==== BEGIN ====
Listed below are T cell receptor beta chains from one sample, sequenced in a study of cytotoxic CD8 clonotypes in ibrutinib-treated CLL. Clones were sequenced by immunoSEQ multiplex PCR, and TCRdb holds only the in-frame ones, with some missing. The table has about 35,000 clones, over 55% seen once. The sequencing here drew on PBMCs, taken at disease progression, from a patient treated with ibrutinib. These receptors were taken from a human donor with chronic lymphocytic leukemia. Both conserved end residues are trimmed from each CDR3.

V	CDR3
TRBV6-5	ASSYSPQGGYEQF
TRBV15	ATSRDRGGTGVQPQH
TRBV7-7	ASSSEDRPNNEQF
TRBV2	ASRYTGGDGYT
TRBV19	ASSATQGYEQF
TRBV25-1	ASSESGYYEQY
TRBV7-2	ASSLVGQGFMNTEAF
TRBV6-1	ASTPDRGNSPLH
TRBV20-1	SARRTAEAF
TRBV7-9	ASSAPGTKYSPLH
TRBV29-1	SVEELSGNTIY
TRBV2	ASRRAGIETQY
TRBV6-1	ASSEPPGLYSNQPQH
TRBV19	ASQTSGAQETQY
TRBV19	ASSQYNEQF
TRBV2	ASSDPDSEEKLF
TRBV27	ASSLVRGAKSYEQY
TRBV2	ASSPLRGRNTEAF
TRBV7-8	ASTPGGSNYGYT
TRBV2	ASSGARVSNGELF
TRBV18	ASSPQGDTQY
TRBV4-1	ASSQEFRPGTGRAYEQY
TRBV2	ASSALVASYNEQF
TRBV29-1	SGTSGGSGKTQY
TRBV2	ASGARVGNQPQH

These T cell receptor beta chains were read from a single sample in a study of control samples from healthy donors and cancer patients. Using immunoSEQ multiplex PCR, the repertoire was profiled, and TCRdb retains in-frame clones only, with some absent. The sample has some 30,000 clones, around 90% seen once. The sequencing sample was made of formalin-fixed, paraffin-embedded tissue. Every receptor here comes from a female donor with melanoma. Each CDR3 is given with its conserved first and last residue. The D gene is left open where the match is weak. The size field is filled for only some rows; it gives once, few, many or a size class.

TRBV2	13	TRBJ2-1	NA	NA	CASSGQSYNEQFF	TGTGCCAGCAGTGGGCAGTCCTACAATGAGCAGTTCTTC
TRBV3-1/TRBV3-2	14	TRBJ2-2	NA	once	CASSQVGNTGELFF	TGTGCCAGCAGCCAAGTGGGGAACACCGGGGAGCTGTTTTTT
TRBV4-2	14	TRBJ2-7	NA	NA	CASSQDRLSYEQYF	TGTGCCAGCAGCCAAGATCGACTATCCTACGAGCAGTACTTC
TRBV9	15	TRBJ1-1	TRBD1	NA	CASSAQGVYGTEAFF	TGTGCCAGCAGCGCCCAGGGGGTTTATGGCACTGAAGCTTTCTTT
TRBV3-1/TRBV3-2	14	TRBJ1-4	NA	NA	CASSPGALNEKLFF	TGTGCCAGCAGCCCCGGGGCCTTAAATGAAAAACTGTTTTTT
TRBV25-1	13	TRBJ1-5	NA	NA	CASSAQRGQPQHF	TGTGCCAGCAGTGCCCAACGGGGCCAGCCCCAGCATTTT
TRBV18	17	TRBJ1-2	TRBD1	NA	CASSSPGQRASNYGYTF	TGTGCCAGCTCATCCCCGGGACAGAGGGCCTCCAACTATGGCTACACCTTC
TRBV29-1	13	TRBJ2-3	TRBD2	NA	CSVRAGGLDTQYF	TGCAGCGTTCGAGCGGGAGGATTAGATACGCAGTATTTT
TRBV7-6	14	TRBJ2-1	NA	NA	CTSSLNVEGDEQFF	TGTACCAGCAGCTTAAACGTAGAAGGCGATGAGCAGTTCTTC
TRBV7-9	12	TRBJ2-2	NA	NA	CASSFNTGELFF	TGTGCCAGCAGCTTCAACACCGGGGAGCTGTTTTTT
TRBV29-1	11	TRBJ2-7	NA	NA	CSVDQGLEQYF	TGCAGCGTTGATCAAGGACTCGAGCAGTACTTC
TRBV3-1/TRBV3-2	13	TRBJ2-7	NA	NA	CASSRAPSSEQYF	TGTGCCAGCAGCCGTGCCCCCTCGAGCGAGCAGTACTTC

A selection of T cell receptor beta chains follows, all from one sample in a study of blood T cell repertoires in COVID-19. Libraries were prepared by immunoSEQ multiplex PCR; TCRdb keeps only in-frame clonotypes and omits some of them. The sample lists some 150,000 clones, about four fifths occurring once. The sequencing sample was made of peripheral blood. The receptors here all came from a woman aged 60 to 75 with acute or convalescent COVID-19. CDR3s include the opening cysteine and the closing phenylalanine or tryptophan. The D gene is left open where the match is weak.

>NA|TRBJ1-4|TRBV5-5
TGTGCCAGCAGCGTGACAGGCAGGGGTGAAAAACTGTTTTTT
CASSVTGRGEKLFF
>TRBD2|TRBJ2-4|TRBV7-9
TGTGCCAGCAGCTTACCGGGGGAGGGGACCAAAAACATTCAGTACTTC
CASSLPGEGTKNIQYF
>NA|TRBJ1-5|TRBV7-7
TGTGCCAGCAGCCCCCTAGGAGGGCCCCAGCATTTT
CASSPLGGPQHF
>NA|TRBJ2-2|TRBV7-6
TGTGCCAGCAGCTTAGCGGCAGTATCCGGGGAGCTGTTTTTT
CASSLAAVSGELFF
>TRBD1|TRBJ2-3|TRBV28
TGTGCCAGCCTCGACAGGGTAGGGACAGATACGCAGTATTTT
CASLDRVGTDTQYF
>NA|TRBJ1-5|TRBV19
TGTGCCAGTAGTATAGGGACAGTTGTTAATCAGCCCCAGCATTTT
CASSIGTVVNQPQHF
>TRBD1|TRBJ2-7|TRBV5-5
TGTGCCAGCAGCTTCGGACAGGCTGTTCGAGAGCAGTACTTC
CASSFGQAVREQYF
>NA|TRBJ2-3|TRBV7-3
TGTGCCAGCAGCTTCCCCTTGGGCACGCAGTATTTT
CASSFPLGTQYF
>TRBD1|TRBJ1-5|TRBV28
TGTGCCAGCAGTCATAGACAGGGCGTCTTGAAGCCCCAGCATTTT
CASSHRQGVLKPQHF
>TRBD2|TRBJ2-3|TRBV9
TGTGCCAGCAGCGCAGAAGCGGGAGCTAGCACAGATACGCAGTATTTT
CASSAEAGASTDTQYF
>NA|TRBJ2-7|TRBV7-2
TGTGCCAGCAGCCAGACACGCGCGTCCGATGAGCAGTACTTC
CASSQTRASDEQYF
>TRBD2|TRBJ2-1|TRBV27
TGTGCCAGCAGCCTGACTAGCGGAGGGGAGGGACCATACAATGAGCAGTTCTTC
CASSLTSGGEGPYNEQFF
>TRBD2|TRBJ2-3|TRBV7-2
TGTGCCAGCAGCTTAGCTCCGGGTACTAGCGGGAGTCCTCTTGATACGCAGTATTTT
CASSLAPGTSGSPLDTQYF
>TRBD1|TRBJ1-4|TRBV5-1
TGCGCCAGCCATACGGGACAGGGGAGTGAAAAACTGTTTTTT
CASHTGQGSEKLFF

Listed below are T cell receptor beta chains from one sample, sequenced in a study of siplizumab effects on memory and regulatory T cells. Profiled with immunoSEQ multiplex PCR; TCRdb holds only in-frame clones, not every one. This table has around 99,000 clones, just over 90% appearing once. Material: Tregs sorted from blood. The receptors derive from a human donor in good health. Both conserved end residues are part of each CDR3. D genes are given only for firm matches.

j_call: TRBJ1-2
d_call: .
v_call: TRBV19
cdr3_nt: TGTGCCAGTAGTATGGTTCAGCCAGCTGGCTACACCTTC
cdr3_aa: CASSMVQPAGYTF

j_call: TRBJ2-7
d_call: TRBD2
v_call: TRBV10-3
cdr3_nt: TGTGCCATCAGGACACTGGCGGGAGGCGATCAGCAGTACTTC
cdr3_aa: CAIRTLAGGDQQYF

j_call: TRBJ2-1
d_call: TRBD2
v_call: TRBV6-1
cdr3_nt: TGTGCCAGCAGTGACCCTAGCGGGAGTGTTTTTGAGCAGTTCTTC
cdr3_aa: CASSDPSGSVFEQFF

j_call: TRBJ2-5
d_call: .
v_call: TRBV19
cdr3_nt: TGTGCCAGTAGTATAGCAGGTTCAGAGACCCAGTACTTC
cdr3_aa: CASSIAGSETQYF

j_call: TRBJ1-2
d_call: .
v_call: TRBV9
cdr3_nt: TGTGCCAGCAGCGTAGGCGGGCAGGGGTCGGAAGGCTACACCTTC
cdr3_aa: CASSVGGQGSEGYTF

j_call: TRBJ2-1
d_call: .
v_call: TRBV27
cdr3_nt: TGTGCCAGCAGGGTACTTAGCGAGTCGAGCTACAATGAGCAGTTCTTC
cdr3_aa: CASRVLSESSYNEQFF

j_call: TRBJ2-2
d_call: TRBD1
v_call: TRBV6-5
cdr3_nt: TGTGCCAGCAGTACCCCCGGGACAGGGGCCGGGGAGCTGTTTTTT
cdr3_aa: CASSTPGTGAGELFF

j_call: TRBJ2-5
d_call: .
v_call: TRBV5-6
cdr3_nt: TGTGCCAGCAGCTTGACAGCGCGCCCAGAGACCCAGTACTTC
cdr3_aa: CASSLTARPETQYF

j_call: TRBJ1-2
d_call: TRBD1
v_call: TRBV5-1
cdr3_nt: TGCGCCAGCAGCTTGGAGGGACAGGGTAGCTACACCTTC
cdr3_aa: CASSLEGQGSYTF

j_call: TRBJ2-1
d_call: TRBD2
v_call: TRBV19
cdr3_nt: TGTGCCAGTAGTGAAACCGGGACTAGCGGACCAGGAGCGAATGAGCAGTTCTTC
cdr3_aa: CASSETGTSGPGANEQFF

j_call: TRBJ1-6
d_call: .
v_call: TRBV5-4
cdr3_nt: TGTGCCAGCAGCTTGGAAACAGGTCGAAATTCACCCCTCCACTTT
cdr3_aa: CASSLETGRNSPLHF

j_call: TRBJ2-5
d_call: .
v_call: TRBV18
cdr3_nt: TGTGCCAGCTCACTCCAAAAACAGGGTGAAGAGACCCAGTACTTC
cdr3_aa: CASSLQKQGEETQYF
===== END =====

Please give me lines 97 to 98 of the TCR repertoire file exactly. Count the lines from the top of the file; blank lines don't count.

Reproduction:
v_call: TRBV6-1
cdr3_nt: TGTGCCAGCAGTGACCCTAGCGGGAGTGTTTTTGAGCAGTTCTTC